An undisputed classic, never mind the best 70s King Crimson song, this epic contains some of the finest moments in progressive music as a whole.
You say: “If you don’t get this track, you don’t get progressive music at all. Particularly a version from the recent tour.” Keith Collyer
8) Thick As A Brick - Jethro Tull
from Thick As A Brick (Chrysalis, 1972)
One epic track over two sides of long-playing vinyl - is Thick As A Brick a song, or an album? And was it intended as more than mere prog foolery?
Irked that people were calling previous album Aqualung conceptual, Ian Anderson decided to send up the whole notion of the concept record. Thick As A Brick is based on a supposed epic poem from the fictional eight-year-old Gerald Bostock.
“It was written very much as I went along,” says Anderson, “and was a very natural, organically evolving piece of music. There was an almost Monty Pythonesque idea in my head of this pastiche approach to creating this idea – ‘the mother of all concept albums’, as I’ve come to call it. It was presenting such a preposterous notion that an eight-year-old boy had written this saga in some poetry competition.
“Of course, you can then suspend disbelief and just go with it. But there were a lot of countries where they just didn’t get the joke. They thought it was a real story, that this precocious schoolboy had written this stuff and somehow I turned it into an album. You have to preserve the fiction to some extent, because that’s your starting point – the absurdity of precocious youth and complex ideas; that somehow Thick As A Brick is an album about what this youth might become and the distortion of his ideas as a prepubescent child. Essentially it’s setting out future scenarios of what might happen.
“The whole idea happened very quickly. It was done in a fast and furious period of time. I’d just turn up at rehearsal every lunchtime with what I’d written that morning. Then the guys would dutifully grapple with it and we’d try to recap on what we did yesterday and the day before. By the end of 10 days we’d rehearsed to a performance level all the elements of Thick As A Brick. And we went in and recorded it, literally in a few days. The album cover actually took us longer than the music itself.”
By attempting to poke fun at the subject of the concept, Tull create one of the finest examples of this oeuvre. The music is peripatetic, constantly shifting the ground to suit multiple instrumentation. By taking away artistic road blocks, the band are free to open up their horizons. A parody that seriously works.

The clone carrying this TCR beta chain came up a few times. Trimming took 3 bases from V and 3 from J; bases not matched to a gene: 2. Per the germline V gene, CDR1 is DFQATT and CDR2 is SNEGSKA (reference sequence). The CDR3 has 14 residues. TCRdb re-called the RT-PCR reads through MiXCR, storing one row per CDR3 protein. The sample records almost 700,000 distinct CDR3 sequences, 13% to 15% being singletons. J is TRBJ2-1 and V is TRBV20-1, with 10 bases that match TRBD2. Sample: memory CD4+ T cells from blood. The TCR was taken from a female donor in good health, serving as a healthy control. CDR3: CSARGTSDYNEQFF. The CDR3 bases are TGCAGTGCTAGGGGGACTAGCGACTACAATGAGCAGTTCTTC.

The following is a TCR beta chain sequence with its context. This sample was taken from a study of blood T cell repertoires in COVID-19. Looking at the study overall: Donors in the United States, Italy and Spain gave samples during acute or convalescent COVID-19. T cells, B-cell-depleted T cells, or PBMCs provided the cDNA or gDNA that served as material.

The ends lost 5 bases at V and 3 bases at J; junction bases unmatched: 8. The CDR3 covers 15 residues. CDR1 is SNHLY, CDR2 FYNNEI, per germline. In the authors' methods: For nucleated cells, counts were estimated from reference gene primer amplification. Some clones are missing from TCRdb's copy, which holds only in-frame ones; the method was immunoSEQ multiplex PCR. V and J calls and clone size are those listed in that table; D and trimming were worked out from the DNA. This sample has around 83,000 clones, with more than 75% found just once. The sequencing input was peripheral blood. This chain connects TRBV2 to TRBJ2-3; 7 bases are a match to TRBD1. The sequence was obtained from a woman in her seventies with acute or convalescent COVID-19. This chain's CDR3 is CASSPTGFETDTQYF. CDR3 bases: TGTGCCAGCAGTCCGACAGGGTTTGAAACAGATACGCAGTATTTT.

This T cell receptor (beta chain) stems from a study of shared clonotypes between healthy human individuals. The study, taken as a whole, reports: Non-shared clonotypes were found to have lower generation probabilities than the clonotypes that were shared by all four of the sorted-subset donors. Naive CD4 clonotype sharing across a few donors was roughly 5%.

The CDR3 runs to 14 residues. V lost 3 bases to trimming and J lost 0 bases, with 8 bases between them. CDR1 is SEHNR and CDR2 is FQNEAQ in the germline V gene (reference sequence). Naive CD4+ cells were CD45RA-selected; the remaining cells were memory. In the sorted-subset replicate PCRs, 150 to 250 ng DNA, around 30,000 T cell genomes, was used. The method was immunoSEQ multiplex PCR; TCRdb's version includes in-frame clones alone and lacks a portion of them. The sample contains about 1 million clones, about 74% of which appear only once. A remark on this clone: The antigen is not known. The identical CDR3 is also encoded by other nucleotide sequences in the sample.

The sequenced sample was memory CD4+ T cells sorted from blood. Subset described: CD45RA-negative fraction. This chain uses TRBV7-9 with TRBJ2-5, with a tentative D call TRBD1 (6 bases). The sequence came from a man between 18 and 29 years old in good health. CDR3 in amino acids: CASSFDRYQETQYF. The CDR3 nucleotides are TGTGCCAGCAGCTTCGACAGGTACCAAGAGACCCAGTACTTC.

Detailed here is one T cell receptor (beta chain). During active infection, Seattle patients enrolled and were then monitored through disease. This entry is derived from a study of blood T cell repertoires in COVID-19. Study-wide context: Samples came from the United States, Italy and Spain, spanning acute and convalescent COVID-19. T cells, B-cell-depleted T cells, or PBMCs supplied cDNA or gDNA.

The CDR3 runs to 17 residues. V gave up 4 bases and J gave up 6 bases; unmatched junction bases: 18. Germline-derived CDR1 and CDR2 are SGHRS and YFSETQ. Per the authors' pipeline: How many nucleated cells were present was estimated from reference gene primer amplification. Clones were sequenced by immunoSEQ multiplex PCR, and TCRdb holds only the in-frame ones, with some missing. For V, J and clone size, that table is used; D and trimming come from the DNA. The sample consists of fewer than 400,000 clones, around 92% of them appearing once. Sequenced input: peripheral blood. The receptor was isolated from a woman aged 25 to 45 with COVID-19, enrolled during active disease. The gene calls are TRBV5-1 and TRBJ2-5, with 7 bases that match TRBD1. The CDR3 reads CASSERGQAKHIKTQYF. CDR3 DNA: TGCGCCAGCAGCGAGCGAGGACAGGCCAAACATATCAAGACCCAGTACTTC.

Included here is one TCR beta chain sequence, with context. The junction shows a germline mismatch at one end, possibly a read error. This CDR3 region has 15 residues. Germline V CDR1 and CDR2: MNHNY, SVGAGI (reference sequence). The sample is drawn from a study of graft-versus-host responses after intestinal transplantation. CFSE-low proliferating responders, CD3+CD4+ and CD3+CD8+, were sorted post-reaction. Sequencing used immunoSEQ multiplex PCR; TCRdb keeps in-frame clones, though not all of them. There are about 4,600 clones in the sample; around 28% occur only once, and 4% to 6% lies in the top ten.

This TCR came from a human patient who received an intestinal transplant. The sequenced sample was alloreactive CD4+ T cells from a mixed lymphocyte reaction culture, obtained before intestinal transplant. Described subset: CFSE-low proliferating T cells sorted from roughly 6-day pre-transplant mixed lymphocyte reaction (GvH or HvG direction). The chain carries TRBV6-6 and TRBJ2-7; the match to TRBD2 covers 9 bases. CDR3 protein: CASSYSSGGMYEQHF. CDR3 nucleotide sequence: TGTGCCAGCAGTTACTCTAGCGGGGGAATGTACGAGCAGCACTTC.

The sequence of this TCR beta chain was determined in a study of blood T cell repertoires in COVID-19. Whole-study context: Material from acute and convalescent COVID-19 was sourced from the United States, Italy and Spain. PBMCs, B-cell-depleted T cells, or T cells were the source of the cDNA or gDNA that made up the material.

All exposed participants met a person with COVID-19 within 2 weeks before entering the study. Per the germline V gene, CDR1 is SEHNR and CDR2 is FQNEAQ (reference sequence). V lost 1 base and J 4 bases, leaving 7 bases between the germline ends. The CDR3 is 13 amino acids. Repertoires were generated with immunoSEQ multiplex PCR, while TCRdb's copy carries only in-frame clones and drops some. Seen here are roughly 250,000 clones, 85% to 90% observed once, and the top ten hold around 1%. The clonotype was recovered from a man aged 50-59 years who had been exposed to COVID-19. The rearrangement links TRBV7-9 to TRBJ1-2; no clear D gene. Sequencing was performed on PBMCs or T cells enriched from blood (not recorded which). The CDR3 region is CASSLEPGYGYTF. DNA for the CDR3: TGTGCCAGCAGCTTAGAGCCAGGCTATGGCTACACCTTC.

You say: “It is the embodiment of everything grand and exceptional, and expresses in spoken word the anxiety that fuels the very nature of progressive music.” Calvin Merseal
7) Awaken - Yes
from Going For The One (Atlantic, 1977)
Jon Anderson once said that all the extended compositions the group had been working in the 70s were leading to this track from '77's Going For The One. A sublime arrangement of several contrasting elements, the convergence around the Master of Light section builds into one of the most transcendent moments in the Yes catalogue.
“Awaken was the pinnacle of the 70s for me,” Anderson enthused. “It was the greatest energy of music that I’ve been involved in. I love it to death. After the success of Wonderous Stories, though, I was pressed by people to write more like that. Listen, I wrote Awaken about my children one morning when I woke up and saw them sleeping. It happens when it happens. You never know it’s going to be a commercial success. People wanted more sales, wanted more songs that were three minutes and 33 seconds.”
Yes had regrouped three years after Relayer – Wakeman returning to the fold – with a reaction to music’s late 70s evolution. Relatively short, sharp “pop” songs like Going For The One and Wonderous Stories delivered hits; the clean, modern, geometric lines of Hipgnosis replaced Roger Dean’s floating islands. All was shiny and new until the 16-minute closer Awaken, which is very much Yes doing Yes, and then some. Written by Anderson (inspired by Rembrandt and Vivaldi) and Howe (whose frenetic guitar interjections are dazzling), it cruises through piano pathos, harps and choirs, attaining a transcendent beauty. Yes were wide awake, but still dreaming.
You say: “A free-flowing, euphoric creation from start to finish… and all the better for sticking up a massive two fingers to the 1977 punk bandwagon.” Geoff Mather
6) Echoes - Pink Floyd
from Meddle (Harvest, 1971)
“The intro [to Echoes] with the Leslie piano and the great melody is the one of the most beautiful songs I’ve ever heard,” says Blackfield’s Aviv Geffen.